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, 158 (3), 639-648

Ontogenetic Habitat Shift, Population Growth, and Burrowing Behavior of the Indo-Pacific Beach Star, Archaster typicus (Echinodermata; Asteroidea)

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Ontogenetic Habitat Shift, Population Growth, and Burrowing Behavior of the Indo-Pacific Beach Star, Archaster typicus (Echinodermata; Asteroidea)

Arthur R Bos et al. Mar Biol.

Abstract

Archaster typicus, a common sea star in Indo-Pacific regions, has been a target for the ornamental trade, even though little is known about its population biology. Spatial and temporal patterns of abundance and size structure of A. typicus were studied in the Davao Gulf, the Philippines (125°42.7'E, 7°0.6'N), from February 2008 to December 2009. Specimens of A. typicus were associated with intertidal mangrove prop roots, seagrass meadows, sandy beaches, and shoals. Among prop roots, specimens were significantly smaller and had highest densities (131 ind. m-2) between November and March. High organic matter in sediment and a relatively low predation rate seemed to support juvenile life among mangroves. Size and density analyses provided evidence that individuals gradually move to seagrass, sandy habitats, and shoals as they age. Specimens were significantly larger at a shoal (maximum radius R = 81 mm). New recruits were found between August and November in both 2008 and 2009. Timing of recruitment and population size frequencies confirmed a seasonal reproductive cycle. Juveniles had relatively high growth rates (2-7 mm month-1) and may reach an R of 20-25 mm after 1 year. Growth rates of larger specimens (R > 30 mm) were generally <2 mm month-1. The activity pattern of A. typicus was related to the tidal phase and not to time of day: Specimens moved over the sediment surface during low tides and were burrowed during high tides possibly avoiding predation. This is one of the first studies to document an ontogenetic habitat shift for sea stars and provides new biological information as a basis for management of harvested A. typicus populations.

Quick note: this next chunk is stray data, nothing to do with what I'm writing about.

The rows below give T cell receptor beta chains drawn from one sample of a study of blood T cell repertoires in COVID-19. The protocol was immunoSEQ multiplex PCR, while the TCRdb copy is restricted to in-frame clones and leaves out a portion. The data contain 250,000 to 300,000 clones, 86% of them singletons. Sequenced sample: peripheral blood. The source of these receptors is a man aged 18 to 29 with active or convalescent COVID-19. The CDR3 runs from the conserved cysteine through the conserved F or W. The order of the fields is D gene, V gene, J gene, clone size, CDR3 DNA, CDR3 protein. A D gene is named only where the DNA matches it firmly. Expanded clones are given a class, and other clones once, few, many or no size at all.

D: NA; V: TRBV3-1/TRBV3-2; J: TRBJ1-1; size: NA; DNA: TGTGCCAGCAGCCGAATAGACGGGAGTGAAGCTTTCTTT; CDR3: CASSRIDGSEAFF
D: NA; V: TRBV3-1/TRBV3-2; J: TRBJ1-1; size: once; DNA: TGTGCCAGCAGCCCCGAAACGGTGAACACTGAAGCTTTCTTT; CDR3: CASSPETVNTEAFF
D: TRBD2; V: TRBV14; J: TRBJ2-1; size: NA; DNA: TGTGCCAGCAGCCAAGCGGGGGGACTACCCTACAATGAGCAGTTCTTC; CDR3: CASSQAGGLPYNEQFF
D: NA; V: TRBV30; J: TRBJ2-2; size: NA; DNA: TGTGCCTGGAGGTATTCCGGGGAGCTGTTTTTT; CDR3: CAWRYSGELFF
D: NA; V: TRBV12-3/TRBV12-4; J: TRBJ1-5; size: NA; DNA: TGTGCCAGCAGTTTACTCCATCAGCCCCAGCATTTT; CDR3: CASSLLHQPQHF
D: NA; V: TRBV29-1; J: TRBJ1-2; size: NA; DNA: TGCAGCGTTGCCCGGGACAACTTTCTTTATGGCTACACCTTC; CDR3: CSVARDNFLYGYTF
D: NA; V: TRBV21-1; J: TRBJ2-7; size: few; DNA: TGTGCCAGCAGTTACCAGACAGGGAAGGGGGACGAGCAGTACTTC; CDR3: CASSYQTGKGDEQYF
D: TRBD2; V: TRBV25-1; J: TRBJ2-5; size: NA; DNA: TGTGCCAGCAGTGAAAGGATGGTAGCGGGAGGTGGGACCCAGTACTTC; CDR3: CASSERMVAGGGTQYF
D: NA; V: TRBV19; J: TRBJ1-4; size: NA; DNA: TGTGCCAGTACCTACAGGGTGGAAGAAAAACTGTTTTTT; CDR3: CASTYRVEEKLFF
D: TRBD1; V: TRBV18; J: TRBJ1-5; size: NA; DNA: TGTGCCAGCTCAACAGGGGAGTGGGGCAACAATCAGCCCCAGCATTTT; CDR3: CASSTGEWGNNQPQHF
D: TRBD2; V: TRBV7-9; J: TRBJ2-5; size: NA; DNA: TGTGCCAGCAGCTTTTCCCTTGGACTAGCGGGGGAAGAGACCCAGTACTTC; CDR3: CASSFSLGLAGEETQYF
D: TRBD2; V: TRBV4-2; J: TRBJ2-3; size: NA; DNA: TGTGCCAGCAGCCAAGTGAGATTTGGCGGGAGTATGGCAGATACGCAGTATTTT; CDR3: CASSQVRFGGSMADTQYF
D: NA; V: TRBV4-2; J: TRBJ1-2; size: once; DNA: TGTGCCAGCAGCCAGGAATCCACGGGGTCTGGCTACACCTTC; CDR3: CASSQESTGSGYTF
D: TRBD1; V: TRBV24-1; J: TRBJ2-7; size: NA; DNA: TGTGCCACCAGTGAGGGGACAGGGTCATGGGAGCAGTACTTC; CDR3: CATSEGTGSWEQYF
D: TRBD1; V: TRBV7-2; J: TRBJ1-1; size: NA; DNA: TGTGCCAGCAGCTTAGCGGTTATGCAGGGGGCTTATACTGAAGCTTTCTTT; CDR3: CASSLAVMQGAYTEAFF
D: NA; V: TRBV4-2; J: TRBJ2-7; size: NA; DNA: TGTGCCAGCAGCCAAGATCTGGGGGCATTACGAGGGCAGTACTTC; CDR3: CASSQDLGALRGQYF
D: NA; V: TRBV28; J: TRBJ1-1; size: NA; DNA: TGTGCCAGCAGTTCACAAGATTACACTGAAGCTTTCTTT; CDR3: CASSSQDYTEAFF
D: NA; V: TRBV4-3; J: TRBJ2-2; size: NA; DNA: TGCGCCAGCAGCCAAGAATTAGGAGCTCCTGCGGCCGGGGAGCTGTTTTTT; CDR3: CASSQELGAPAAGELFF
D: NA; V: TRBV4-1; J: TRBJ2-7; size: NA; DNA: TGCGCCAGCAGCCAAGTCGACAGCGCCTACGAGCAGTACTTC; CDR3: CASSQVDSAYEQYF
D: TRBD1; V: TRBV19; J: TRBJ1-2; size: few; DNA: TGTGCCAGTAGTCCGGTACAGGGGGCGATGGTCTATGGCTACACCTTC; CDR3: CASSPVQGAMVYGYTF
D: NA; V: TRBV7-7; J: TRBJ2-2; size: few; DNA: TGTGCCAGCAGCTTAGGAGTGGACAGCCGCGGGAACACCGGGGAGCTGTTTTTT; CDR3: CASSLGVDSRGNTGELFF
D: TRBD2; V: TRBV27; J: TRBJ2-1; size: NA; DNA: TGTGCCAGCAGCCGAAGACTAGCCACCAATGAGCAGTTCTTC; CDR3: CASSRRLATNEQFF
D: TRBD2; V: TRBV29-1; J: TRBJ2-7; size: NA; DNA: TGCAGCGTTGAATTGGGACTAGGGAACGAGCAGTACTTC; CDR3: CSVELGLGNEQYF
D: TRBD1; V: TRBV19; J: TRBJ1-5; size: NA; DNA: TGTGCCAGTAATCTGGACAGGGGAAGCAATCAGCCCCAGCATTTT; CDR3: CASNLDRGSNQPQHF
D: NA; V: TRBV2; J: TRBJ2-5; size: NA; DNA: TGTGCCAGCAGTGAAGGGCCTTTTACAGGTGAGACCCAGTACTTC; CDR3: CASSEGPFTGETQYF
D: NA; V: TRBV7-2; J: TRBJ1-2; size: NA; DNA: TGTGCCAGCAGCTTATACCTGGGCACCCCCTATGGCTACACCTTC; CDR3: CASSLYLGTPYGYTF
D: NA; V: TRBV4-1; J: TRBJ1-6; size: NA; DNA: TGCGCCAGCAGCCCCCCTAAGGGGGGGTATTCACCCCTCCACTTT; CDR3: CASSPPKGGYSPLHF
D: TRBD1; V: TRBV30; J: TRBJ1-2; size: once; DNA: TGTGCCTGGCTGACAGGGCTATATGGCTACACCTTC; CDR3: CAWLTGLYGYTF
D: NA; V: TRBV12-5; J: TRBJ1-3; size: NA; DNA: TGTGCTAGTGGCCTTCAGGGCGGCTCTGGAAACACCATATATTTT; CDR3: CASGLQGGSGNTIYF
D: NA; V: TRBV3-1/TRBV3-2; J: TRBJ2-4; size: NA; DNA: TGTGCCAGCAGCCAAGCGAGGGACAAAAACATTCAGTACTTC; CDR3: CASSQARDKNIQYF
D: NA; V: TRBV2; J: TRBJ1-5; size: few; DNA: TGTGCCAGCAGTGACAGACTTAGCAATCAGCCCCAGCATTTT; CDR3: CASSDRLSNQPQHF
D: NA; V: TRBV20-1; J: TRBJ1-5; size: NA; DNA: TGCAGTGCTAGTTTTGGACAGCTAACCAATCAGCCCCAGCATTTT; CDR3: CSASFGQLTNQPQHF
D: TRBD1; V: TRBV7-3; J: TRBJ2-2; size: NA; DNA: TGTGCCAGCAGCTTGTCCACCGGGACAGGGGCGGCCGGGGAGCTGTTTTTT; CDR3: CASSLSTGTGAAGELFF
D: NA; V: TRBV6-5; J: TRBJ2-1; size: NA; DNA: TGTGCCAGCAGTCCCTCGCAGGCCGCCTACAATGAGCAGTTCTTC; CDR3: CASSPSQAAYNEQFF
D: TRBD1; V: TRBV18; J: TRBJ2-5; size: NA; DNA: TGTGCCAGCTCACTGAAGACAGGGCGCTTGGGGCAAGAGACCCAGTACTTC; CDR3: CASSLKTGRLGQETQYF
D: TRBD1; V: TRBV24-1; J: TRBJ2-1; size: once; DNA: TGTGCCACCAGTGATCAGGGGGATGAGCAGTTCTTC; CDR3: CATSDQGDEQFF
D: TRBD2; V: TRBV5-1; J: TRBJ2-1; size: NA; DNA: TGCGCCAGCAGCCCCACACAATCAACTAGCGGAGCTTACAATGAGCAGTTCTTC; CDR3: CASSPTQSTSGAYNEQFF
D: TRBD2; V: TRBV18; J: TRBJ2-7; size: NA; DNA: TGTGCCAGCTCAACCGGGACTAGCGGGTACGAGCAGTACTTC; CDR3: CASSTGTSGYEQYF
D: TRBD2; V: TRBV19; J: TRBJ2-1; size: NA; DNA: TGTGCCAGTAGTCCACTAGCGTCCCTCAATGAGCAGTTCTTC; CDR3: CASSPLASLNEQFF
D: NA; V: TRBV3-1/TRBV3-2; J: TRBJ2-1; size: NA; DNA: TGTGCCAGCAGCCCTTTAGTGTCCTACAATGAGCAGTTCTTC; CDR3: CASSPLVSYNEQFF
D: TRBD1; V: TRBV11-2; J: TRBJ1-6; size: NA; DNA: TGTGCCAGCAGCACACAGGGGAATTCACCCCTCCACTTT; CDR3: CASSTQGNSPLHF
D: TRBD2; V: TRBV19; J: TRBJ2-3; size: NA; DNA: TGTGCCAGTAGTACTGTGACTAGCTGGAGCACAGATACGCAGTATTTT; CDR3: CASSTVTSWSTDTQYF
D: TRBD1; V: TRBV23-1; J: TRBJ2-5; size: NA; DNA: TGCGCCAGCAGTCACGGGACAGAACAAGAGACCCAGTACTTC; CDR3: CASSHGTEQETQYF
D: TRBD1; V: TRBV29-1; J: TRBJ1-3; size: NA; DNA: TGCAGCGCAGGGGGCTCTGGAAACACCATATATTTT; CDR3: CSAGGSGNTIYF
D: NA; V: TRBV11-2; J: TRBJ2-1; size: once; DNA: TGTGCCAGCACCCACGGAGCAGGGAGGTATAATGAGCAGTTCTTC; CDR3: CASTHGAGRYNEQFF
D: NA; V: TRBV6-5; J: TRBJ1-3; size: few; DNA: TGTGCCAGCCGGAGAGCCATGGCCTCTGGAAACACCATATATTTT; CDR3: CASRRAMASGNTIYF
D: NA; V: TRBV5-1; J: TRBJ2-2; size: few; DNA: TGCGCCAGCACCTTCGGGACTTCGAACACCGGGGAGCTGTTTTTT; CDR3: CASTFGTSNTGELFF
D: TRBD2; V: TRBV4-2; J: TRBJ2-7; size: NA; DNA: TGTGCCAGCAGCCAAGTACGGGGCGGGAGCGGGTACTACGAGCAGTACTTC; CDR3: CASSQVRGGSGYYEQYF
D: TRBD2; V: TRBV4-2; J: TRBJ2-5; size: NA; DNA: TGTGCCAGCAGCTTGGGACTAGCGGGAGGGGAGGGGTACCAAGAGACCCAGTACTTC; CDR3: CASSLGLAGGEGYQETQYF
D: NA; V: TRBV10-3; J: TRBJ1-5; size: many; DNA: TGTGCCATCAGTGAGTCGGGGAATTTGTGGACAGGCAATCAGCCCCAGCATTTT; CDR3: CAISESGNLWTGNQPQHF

Figures

Fig. 1
Fig. 1
Map of Davao Gulf with study area magnified on right. Isobaths in 300-m intervals. Circles along shore represent mangroves. Exact location in Philippines can be found in Bos et al. (2008b)
Fig. 2
Fig. 2
Archaster typicus. Mean density (individuals m−2) with SD of visible sea stars in 1-m2 quadrats (n = 6) in seagrass and sand in Samal Island observed hourly on 15–16 September 2008. Water depth (m) shows tidal amplitude (solid line). Horizontal bar indicates period from sunset to sunrise
Fig. 3
Fig. 3
Archaster typicus. Mean density (individuals m−2; filled circle) and mean biomass (g m−2; open circle) with SD in mangroves, seagrass, and sand between August 2008 and December 2009
Fig. 4
Fig. 4
Archaster typicus. Mean radius (mm) in mangrove (n = 1,673), seagrass (n = 3,005), sand (n = 1,601), and shoal (n = 23) habitats between August 2008 and December 2009. Filled and open stars indicate significant difference (Kruskal–Wallis, P < 0.05) between mangrove and both seagrass and sand habitats, or one of those habitats, respectively
Fig. 5
Fig. 5
Archaster typicus. Radius frequencies (pooled data for mangrove, seagrass, and sand) in Samal Island around every full moon between February 2008 and December 2009
Fig. 6
Fig. 6
Archaster typicus. Mean radius (mm) of cohorts as result of a modal progression analysis (open circle, n = 6,279; pooled data for mangrove, seagrass, and sand) and radius increments of enclosed specimens (filled circle, n = 28) between January 2008 and December 2009
Fig. 7
Fig. 7
Archaster typicus. Growth rates (mm month−1) from natural population (open circle, n = 39; thin regression line, r 2 = 0.469) and enclosed specimens (filled circle, n = 116, and filled inverted triangle, n = 49; dotted regression line, r 2 = 0.243). Thick regression line represents natural population and enclosed sea stars excluding selected juveniles (G = 0.178 + 5.734e−0.048R, n = 155, r 2 = 0.497)

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